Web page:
Is There Live Salmonella Vaccines

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Is There Live Salmonella Vaccines ?

The only way to stop poultry from transmitting salmonella infection to humans is through salmonella vaccines. Presently, there are 2 kinds of salmonella vaccines available for commercial poultry farmers. They are live salmonella vaccine and inactivated salmonella vaccine. (See Reference 1) So, if you are wondering whether there is live salmonella vaccine available, the answer is yes. However, the pros and cons of both kinds of vaccines should be weighed before deciding.

The live salmonella vaccines used to vaccinate poultry consist of live attenuated bacteria. These vaccines offer protection against either Salmonella enteritidis or Salmonella typhimurium. (See Reference 1) The vaccine is given to the birds orally by mixing it into their drinking water. This mode of administration of the vaccine makes it very easy to ensure that the birds get it. (See Reference 1) This is especially useful for commercial poultry farmers who hold the birds in layered cages and have to comply with the health rules enforced by the government. In the EU, there is a duty imposed to produce meats and eggs that are safe for consumption and hence, mandatory vaccination against both types of salmonella bacteria is required. (See Reference 1)

The live vaccines help to form immunity against the bacteria in the intestinal tract of the birds. This ensures that the birds do no pass out as many bacteria as before with their feces. Another added advantage of the vaccines is that it prevents other animals from getting infected by the bacteria as the number of salmonella reduces in the surrounding environment. (See Reference 1) However, it is important to note that the immunity is restricted just to bird and is not passed on to its offsprings. Hence, the offsprings too need to be vaccinated to prevent them from getting the infection.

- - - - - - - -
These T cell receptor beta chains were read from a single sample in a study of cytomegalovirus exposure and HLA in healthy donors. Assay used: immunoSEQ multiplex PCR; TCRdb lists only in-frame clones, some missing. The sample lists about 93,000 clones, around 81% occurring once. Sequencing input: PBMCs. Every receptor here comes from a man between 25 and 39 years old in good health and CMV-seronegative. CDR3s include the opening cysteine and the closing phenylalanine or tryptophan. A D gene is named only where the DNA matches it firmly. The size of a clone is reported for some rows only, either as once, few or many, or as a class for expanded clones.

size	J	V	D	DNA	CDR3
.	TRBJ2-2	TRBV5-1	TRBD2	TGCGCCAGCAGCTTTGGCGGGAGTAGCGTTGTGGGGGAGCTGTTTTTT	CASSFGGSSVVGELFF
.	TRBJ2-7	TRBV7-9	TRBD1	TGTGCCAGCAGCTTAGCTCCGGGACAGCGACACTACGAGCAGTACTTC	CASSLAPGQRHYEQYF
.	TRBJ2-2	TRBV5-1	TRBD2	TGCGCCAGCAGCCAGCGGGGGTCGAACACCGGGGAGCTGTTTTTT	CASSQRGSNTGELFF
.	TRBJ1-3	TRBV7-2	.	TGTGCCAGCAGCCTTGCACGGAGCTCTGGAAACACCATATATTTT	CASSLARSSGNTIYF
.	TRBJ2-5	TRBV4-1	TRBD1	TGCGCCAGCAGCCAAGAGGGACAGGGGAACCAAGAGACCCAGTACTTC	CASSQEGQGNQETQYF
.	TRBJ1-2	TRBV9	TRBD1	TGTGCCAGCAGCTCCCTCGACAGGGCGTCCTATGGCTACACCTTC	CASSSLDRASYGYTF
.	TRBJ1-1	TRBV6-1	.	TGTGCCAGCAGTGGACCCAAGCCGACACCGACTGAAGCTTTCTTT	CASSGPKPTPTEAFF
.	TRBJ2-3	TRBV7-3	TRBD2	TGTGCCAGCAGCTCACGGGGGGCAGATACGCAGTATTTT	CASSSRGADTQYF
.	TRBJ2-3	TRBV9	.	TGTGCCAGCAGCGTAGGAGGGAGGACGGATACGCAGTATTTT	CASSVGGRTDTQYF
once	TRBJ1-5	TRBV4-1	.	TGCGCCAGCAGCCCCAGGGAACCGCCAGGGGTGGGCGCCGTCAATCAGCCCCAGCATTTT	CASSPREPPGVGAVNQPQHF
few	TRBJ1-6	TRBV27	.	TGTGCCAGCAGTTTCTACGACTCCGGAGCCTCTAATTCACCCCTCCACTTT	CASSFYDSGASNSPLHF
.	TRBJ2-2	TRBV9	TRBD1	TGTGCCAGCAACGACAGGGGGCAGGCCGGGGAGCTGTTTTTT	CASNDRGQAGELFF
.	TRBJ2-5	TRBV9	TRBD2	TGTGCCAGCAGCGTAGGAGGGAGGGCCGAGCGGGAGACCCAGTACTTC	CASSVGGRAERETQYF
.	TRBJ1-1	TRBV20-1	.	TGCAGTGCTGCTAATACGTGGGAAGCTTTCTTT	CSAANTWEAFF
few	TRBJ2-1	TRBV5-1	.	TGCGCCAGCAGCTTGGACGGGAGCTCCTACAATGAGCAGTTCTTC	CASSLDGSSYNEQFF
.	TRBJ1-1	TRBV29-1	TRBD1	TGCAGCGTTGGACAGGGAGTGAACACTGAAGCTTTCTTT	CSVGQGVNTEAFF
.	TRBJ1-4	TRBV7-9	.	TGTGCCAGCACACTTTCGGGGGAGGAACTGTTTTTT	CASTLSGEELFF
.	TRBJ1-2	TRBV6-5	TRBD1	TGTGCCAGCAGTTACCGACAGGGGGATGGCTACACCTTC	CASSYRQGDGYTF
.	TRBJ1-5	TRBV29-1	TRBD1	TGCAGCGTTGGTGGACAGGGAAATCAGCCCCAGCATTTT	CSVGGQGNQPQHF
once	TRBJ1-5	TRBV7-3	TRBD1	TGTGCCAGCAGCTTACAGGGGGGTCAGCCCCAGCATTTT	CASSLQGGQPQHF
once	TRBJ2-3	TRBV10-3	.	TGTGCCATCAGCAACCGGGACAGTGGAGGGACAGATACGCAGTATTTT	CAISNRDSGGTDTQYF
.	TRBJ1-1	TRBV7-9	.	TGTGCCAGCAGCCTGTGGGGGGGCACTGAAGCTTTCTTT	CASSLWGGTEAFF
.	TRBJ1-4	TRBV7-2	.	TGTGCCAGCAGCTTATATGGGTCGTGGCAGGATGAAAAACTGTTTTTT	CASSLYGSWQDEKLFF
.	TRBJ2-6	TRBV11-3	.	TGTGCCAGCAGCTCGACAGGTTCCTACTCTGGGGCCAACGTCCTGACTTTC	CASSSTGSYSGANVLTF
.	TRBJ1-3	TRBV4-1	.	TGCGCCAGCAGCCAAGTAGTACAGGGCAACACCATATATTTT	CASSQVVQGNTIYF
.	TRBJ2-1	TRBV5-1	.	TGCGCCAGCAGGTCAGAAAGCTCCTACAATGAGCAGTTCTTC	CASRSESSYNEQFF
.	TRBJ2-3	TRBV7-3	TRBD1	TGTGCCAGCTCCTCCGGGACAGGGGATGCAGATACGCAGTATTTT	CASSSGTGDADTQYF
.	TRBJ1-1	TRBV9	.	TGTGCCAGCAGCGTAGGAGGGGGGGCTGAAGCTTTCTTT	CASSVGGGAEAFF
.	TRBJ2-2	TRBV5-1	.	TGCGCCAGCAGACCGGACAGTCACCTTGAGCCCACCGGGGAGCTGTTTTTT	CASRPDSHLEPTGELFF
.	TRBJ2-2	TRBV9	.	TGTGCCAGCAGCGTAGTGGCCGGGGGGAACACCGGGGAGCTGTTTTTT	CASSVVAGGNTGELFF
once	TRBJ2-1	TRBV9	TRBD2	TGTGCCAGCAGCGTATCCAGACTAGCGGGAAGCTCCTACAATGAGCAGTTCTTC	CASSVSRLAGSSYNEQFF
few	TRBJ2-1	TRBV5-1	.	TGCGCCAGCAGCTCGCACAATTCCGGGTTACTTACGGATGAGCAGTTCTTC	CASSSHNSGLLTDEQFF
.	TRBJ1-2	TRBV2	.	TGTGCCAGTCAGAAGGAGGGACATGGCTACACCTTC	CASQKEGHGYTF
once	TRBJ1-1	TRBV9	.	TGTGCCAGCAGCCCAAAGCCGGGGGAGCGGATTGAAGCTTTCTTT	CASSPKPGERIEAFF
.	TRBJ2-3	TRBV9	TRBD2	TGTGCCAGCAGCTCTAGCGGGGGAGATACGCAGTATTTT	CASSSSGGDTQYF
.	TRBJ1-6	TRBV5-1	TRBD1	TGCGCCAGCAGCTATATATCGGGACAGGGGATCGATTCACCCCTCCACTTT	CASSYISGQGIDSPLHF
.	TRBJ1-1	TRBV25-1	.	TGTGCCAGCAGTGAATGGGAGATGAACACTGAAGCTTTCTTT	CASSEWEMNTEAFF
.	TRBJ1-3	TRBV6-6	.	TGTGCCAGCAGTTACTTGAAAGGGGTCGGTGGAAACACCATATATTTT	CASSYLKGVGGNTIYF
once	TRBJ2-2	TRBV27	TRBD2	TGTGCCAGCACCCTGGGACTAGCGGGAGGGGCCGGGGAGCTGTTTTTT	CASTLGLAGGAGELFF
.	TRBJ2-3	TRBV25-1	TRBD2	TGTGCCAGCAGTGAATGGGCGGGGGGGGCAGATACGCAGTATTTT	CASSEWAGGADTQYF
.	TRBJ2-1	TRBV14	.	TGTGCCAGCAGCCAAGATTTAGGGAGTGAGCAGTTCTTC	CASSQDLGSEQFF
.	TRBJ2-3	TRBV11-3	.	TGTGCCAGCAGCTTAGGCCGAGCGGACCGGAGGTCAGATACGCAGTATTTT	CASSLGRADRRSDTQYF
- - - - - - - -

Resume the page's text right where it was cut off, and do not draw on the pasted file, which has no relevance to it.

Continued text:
The salmonella bacteria have the ability to infect humans, birds, reptiles and any other warm or cold blooded animal. There are more than 2,500 kinds of salmonella bacteria, which have been grouped in 5 groups, namely A, B, C, D and E. (See Reference 1) The serotypes B and D are the ones that infect poultry and contain Salmonella enteritidis and Salmonella typhimurium respectively. (See Reference 1) These are the 2 salmonella bacteria that are responsible for most of the food poisoning cases seen among humans.

Today, a lot of advancement has been made in the field of bacteriology. Earlier, vaccination against Salmonella enteritidis was only possible from vaccines derived from the same serotype. However, now live attenuated form of Salmonella gallinarum, which belongs to the D group of salmonella, can be used to protect the poultry from other serotypes in the group. So, using this live salmonella vaccine, poultry can be protected effectively against Salmonella enteritidis. (See Reference 1)

There are many kinds of live salmonella vaccines available for commercial poultry farmers. However, before selecting a vaccine, the farmer should decide against what kind of bacteria the flock needs to be protected. If the protection is required just for Salmonella enteritidis, then the farmer needs to decide whether the vaccine should contain just this bacterium, or should he use vaccine containing a bacterium from the same group. (See Reference 1) Once the poultry farmer has answered these questions, the choice of vaccine will become easier.

While salmonella is a still a cause for concern, the number of cases among poultry has reduced in the US in the last few years. (See Reference 1) Based on reports, the number of cases of Salmonella enteritidis and Salmonella typhimurium has gradually been decreasing among all the kinds of poultry. However, although the poultry across the US is showing fewer incidences of salmonella infection, there are still people who get food poisoning on consuming eggs and poultry meat; some even succumb to it. (See Reference 1) Hence, salmonella is still a major concern for commercial poultry farmers, and live salmonella vaccine can reduce the incidences of infection among the flock.

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